Family Memory : Practices, Transmissions and Uses in a Global Perspective book cover
1st Edition

Family Memory
Practices, Transmissions and Uses in a Global Perspective

ISBN 9780367701741
Published December 31, 2021 by Routledge
260 Pages 17 B/W Illustrations

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Book Description

In Family Memory: Practices, Transmissions and Uses in a Global Perspective, researchers from five different continents explore the significance of family memory as an analytical tool and a research concept.

Family memory is the most important memory community. This volume illustrates the range and power of family memories, often neglected by memory studies dealing with larger mnemonic entities. This book highlights the potential of family memory research for understanding societies’past and present and the need for a more comprehensive and systematic use of family memories. The contributors explain how family memories can be a valuable resource across a range of settings pertaining to individual and collective identities, national memories, intergenerational transmission processes and migration, transnational and diasporic studies. This volume presents the past, present and future of family memory as a prospective field of memory studies and the role of family memory in intergenerational transmission of social and political values. Family memory of violent events and genocide is also looked at, with discussions of the Armenian Genocide, Russian Revolution and Rwandan Genocide.

This book will be an important read for cultural and oral historians; family historians; public historians; researchers in narrative studies, psychology, politics and international studies.

Table of Contents


List of Illustrations

List of Abbreviations

Notes on Contributors

Foreword by Alessandro Portelli


1 Family Memory as a Prospective Field of Memory Studies: Past, Present, Future

Radmila Švaříčková Slabáková



Private and Public Practices of Building Family Memory

2 Family Voices and the Practice of Memory: Five Generations of Women in Rome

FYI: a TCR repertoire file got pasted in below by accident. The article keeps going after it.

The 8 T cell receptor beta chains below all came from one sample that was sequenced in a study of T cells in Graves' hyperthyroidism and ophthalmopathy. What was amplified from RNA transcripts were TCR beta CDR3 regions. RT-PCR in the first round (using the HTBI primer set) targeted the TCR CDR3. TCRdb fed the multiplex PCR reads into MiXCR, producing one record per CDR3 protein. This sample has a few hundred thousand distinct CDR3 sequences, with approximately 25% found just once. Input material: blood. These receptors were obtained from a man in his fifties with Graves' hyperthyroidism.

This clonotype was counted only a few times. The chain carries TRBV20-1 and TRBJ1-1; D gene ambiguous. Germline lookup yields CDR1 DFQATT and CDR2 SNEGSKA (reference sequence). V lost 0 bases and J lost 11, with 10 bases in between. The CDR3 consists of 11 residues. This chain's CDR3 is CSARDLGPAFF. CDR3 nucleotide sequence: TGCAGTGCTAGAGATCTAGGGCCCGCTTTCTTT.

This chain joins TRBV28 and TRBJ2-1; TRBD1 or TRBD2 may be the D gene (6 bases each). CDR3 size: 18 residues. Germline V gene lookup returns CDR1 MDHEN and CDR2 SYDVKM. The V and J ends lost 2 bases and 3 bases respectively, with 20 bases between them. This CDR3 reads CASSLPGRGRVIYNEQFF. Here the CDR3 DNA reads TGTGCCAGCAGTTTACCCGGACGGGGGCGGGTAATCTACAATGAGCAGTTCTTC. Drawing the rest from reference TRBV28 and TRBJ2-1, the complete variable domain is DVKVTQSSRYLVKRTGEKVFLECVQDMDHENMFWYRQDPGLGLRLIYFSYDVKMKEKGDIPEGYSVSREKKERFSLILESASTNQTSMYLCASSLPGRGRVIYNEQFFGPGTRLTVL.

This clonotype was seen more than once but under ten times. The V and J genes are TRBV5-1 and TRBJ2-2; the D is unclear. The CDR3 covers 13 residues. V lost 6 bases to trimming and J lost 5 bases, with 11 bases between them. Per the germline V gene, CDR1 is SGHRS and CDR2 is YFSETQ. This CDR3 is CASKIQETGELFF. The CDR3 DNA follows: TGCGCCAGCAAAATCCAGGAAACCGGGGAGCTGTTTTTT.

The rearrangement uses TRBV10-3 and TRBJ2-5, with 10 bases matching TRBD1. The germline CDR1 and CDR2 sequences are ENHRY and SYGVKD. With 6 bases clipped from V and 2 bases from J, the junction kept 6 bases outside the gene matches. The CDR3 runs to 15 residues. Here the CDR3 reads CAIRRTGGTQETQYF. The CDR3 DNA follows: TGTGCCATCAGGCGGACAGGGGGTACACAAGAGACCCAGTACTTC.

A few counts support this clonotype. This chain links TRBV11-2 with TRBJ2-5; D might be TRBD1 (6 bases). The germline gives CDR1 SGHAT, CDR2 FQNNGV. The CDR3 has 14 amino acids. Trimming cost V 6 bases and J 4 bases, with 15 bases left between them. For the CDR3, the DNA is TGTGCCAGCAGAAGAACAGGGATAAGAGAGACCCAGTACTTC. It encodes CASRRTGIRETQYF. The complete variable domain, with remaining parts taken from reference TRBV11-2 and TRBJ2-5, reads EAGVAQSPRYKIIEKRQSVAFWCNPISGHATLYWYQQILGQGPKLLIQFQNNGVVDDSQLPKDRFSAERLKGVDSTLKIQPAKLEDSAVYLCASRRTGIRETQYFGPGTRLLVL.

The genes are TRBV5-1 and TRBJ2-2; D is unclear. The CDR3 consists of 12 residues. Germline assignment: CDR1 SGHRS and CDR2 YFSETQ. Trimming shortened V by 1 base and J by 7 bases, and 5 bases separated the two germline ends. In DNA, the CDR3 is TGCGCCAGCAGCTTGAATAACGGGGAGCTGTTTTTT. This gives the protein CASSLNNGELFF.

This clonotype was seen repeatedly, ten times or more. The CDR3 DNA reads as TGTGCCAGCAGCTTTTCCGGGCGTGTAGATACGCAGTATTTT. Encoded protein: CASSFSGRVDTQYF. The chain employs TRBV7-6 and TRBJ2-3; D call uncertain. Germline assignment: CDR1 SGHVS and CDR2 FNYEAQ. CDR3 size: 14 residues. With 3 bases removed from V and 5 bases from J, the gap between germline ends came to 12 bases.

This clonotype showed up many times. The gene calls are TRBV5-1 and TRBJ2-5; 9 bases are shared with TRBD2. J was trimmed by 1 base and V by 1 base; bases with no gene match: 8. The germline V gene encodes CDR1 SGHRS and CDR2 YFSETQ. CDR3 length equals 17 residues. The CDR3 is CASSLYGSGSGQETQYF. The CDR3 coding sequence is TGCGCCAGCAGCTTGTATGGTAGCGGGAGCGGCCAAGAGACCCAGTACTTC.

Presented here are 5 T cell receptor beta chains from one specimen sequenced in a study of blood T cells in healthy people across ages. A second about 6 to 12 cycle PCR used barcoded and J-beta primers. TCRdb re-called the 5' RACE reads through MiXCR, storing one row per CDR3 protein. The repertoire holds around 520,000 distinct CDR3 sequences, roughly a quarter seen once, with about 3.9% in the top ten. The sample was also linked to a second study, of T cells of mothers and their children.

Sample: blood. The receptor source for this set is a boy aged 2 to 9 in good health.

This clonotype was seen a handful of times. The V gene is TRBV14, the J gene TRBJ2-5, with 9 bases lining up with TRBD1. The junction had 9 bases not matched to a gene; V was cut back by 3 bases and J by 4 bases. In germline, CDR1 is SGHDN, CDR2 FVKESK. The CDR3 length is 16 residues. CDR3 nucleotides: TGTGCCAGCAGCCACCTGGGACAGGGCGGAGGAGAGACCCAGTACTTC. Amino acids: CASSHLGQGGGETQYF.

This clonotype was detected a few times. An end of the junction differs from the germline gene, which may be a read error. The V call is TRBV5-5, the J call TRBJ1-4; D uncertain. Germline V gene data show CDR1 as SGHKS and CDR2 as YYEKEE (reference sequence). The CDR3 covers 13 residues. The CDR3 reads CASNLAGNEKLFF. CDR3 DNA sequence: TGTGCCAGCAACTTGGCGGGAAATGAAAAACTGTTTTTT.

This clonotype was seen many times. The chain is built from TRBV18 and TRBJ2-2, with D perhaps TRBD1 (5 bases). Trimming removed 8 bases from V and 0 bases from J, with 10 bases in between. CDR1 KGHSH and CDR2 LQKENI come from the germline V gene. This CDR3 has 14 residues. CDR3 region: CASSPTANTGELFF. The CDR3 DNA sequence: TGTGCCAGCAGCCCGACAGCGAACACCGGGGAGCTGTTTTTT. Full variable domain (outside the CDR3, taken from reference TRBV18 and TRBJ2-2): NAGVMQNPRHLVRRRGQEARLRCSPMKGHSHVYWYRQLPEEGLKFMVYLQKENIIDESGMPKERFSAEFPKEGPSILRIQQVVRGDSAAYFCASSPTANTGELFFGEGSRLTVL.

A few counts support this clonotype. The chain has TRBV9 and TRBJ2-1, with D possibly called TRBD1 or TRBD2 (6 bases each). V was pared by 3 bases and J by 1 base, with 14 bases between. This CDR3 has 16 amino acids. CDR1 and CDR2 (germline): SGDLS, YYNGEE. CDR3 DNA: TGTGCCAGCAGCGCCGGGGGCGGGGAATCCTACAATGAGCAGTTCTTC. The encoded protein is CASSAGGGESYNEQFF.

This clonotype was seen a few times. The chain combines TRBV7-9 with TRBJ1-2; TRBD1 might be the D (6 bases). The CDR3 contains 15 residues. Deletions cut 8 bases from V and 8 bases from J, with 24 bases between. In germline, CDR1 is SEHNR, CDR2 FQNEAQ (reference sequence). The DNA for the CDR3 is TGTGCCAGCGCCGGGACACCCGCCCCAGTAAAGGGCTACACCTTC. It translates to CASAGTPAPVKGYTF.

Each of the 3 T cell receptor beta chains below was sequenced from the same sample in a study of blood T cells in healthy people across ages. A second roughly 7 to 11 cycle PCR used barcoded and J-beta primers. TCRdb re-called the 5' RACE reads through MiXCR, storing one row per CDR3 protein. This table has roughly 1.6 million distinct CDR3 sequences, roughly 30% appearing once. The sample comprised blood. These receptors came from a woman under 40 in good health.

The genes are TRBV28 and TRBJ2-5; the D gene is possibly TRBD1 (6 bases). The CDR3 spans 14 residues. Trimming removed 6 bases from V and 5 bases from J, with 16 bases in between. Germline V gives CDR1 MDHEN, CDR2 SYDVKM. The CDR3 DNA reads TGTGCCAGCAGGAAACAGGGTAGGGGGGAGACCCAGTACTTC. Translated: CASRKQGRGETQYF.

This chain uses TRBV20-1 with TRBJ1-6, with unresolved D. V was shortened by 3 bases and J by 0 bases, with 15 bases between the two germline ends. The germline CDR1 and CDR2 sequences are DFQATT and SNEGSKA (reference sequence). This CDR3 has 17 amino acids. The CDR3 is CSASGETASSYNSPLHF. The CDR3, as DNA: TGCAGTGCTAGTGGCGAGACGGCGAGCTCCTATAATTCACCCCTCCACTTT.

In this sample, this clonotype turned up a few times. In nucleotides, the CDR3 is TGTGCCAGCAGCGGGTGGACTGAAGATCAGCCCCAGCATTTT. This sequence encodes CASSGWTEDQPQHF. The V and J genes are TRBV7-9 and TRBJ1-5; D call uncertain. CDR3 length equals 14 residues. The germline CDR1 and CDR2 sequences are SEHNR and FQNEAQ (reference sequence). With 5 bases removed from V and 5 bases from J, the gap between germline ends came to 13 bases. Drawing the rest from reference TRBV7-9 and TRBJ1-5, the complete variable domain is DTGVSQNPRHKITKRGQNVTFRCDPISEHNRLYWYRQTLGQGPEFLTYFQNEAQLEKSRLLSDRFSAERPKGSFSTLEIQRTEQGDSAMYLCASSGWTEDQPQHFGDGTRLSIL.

Barbara Ronchetti

3 The Buarque de Holanda: Family Memory and Political Engagement in the Public Space in Brazil

Giselle Martins Venancio

4 The Ntsimane Family Traditions and Rituals in Pre- and Post-1994 South Africa

Radikobo Ntsimane



Intergenerational Transmission of Social and Political Values

5 Czech Family Stories of Communism: Family Memories at the Intersection of Family Values, Family Relations and National Memory

Radmila Švaříčková Slabáková

6 Family Memories for Communism in Bulgaria: Destiny and Resource

Ilia Iliev

7 Family Memories of Second-Generation Republican Women Exiled to Mexico

Pilar Domínguez Prats



Family Memory of Violent Events and Genocide

8 "Facts, not Emotions": Changing Generational Needs and New Meanings of the Memory of the Armenian Genocide

Öndercan Muti

9 Family Memories and the Development of the Genocide Ideology in Rwanda

Philippe Denis

10 Exile and Soviet Memoirs: Family Mansions in Aristocratic Family Memories after the Russian Revolution

Zbyněk Vydra



Family Memory, Family Identity and Digital Media

11 Family Memories, Family Histories and the Identities of Settler Family Descendants in New Zealand 

Anna Green

12 What do Family Memories Mean?: Navigating the Unfinished Archives after the Partition of India

Indira Chowdhury

13 "Got my Finn Tattoo!": Sharing Family Memories on Facebook

Anne Heimo

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Radmila Švaříčková Slabáková is an Associate Professor of History at Palacký University Olomouc. She is the author of numerous publications on memory, oral history, gender and modern historiography.


Collective memory starts in the family. This rich and exciting collection provides deep insights into the dynamics of family memory across the globe. It is an indispensable companion for all those working in the field of transnational memory studies.

Astrid Erll, Professor of Anglophone Literatures and Cultures, Goethe University Frankfurt, Germany

This timely collection offers a rich history and a compelling argument for the study of family memory. It opens new and exciting paths for memory studies and beyond, and will become an instant touchstone for scholars across disciplines. The global take of this truly international volume is much-needed in a field that has often been national or euro-centric in focus.  

Ashley Barnwell, Senior Research Fellow in Sociology, University of Melbourne, Australia

Family is the most important memory community’, writes the editor of this wide-ranging collection. The essays in this volume exemplify, complicate, and challenge this claim. What kind of community is a family? What kind of inheritance is memory? How is it fashioned, passed on, re-remembered? How do collective memories mesh with or contradict other social and political narratives? And how does relating memories differ from storytelling? These are some of the questions which an impressive group of international scholars address in their rigorous and sensitive analyses of the concept of family memory and its uses in a research context. This is a fascinating collection which takes us into the very heart of the different ways in which we make and re-make our selves across time. It gave me much food for thought and inspiration for future projects.

Alison Light, Senior Research Fellow in English and History, Pembroke College, Oxford, UK